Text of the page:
Homeowners in zip codes with at least one good school have gained an average of $74,716 in value since purchase, an average return on investment of 32.0 percent. Meanwhile homeowners in zip codes without any good schools have gained an average of $23,311 in value since purchase, an average return on investment of 27.5 percent.

Average ROI for homeowners was higher in zip codes with at least one good school than in zip codes without any good schools in 114 of the 173 metro areas analyzed for the report (66 percent), including Chicago, Atlanta, New York, Miami and San Francisco. Notable exceptions where homeowner ROI was higher in zip codes without any good schools included Los Angeles, Riverside-San Bernardino in Southern California, Sacramento, Orlando and Washington, D.C.

Home price appreciation more volatile in zips without good schools
The report also found that home price appreciation has been more volatile in zip codes without any good schools over the past decade compared to zips with at least one good school.

Year-to-date 2016 median home prices in zip codes without any good schools on average are still 1 percent below median home prices during the same time period in 2006, while median home prices in zip codes with at least one good school are up 4.5 percent on average compared to 10 years ago.

10-year home price appreciation in zip codes with good schools outpaced 10-year HPA in zip codes without good schools in 128 of the 173 metro areas analyzed for the report (74 percent), including Los Angeles, Chicago, Atlanta, New York and Miami.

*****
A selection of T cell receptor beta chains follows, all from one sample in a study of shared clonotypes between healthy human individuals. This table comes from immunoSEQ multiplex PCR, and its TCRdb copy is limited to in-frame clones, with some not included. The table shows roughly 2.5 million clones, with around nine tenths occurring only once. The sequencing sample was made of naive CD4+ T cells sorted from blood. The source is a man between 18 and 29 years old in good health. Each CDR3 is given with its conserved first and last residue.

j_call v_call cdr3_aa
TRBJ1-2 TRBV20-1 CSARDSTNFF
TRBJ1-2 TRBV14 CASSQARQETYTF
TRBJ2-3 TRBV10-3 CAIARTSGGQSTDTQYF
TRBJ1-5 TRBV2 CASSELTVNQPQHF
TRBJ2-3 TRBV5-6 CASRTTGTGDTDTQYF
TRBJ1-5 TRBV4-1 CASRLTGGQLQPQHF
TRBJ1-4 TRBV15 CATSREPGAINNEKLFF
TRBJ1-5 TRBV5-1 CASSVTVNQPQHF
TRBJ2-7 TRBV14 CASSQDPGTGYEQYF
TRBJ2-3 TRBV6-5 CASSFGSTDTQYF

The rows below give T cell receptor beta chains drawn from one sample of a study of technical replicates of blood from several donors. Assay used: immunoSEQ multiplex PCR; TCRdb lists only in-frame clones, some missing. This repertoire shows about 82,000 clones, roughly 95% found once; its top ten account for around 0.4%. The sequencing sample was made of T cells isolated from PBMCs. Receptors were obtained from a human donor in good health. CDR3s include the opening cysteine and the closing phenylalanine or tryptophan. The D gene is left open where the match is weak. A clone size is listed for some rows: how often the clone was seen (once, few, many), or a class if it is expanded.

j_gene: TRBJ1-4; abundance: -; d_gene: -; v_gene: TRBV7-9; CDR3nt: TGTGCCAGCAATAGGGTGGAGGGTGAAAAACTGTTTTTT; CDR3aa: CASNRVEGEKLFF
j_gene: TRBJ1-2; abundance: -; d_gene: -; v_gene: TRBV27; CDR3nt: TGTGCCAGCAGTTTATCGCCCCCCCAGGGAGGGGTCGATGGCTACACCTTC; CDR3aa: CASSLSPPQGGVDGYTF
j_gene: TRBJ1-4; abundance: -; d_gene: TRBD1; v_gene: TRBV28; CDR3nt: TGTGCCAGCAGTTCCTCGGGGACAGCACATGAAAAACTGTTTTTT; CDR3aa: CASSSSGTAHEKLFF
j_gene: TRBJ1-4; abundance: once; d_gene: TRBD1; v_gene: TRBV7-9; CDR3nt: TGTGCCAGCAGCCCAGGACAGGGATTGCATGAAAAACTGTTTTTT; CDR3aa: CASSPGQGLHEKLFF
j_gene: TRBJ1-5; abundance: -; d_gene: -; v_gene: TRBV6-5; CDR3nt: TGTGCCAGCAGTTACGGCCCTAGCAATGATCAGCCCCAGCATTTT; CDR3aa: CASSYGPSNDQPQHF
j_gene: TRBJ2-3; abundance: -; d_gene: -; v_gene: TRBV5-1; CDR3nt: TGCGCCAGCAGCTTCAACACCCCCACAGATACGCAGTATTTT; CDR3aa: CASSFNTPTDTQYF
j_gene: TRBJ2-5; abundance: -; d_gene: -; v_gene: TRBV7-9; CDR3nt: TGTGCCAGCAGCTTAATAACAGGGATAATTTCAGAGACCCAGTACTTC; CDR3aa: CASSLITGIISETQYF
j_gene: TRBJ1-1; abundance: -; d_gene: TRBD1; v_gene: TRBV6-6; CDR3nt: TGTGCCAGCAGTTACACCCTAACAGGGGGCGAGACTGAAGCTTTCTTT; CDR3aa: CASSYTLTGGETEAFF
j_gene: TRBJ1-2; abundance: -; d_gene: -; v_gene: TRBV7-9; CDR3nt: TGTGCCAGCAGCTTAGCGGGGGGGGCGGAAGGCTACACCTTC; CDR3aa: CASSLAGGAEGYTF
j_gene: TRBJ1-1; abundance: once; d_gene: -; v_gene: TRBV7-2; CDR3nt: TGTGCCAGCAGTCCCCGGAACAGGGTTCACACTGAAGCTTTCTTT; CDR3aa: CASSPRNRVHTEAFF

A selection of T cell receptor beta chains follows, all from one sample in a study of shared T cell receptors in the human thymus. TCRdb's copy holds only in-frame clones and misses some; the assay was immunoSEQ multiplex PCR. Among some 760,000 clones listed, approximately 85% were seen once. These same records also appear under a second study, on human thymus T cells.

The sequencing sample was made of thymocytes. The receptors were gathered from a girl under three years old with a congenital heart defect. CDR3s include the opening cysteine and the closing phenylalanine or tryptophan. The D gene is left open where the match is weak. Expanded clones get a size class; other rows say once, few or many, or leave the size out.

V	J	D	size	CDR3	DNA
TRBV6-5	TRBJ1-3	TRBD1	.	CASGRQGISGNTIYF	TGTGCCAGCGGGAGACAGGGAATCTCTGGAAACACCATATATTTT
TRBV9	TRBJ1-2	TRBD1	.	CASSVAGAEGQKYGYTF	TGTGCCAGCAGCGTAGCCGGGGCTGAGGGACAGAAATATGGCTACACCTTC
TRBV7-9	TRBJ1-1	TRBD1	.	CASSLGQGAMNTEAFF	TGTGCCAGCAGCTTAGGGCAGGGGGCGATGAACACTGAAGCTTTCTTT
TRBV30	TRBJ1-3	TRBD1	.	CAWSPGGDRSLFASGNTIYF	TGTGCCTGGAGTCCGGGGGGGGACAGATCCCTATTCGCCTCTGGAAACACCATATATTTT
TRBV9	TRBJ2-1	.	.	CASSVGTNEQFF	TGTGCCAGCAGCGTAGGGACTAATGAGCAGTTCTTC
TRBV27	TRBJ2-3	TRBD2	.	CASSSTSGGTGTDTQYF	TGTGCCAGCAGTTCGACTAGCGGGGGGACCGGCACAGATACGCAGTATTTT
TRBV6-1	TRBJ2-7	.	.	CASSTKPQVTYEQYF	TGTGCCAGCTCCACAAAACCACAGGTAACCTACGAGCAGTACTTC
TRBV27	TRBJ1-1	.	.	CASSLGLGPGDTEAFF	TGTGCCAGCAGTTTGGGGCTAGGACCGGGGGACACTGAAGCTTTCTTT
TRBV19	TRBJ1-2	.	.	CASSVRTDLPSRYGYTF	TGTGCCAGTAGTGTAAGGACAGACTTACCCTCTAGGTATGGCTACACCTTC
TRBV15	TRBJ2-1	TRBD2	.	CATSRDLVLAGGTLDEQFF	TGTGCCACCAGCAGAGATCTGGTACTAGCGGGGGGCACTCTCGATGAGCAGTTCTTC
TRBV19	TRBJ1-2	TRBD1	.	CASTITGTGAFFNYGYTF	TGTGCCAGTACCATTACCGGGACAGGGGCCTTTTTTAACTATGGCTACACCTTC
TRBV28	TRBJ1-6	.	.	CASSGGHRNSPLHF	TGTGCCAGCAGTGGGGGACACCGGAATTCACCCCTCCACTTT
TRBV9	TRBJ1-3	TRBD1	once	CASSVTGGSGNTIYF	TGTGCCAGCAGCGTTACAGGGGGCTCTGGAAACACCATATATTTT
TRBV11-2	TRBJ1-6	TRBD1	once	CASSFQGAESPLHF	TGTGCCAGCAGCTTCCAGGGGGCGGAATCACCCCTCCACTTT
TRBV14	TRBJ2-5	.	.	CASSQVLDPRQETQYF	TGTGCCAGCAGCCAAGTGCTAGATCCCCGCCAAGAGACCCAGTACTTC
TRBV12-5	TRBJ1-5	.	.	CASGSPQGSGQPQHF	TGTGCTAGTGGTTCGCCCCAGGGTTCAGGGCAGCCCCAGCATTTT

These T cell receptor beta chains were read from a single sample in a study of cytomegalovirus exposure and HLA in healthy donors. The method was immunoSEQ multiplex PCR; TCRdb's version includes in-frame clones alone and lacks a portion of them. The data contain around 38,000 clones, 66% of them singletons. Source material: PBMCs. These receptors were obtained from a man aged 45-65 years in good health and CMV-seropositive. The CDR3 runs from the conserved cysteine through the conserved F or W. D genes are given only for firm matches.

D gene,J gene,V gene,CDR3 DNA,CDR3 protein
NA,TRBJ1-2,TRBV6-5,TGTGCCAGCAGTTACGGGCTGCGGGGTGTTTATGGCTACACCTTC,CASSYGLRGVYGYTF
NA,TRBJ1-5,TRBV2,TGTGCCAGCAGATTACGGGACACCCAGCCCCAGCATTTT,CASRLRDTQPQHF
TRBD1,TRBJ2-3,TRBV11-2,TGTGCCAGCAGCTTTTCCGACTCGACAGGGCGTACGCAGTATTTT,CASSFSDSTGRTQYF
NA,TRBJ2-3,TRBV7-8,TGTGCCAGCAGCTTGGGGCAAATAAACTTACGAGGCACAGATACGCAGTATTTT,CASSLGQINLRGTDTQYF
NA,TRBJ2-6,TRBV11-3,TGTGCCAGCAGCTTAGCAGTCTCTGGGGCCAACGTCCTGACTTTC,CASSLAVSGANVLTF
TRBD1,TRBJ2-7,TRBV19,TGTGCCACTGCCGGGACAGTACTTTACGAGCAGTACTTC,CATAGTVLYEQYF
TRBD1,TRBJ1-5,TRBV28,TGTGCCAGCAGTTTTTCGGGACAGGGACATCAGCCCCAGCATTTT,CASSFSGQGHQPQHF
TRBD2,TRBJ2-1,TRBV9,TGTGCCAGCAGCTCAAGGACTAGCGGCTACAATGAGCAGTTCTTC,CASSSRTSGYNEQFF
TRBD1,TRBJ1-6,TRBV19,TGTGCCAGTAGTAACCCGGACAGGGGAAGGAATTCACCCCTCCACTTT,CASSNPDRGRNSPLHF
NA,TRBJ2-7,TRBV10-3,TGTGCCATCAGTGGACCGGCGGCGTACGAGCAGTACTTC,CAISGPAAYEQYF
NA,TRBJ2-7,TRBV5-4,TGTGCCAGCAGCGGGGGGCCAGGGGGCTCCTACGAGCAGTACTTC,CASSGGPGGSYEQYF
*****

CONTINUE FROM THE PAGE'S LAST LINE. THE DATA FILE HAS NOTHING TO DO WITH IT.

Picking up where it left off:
Meanwhile, home prices in zip codes without good schools dropped more precipitously during the housing downturn. Between 2006 and 2011 median home prices in zip codes without any good schools decreased an average of 28.9 percent while median home prices in zip codes with at least one good school decreased 23.0 percent during the same time period.

Home price appreciation in zip codes without any good schools has outpaced HPA in zip codes with at least one good school over the past five years during the real estate recovery (47.9 percent increase versus 42.2 percent increase respectively).

Ranking of “Good School Bargain” zip codes
The report also ranked 117 zip codes as “Good School Bargains.” All of these zip codes had at least one good school along with a year-to-date 2016 median home sales price of $150,000 or lower. School scores and home prices have improved compared to one year ago and five years ago in all of these zip codes, with the ranking based on 10-year home price appreciation, from lowest to highest (lowest indicating the best bargain relative to the peak).

The Top 10 zip codes with good schools that represent the best bargain home buying opportunities nationwide include zips in Chicago; Cleveland; Saginaw, Michigan; Milwaukee; Tampa-St. Petersburg; Orlando; Las Vegas; Homosassa Springs, Florida; and Riverside-San Bernardino, California.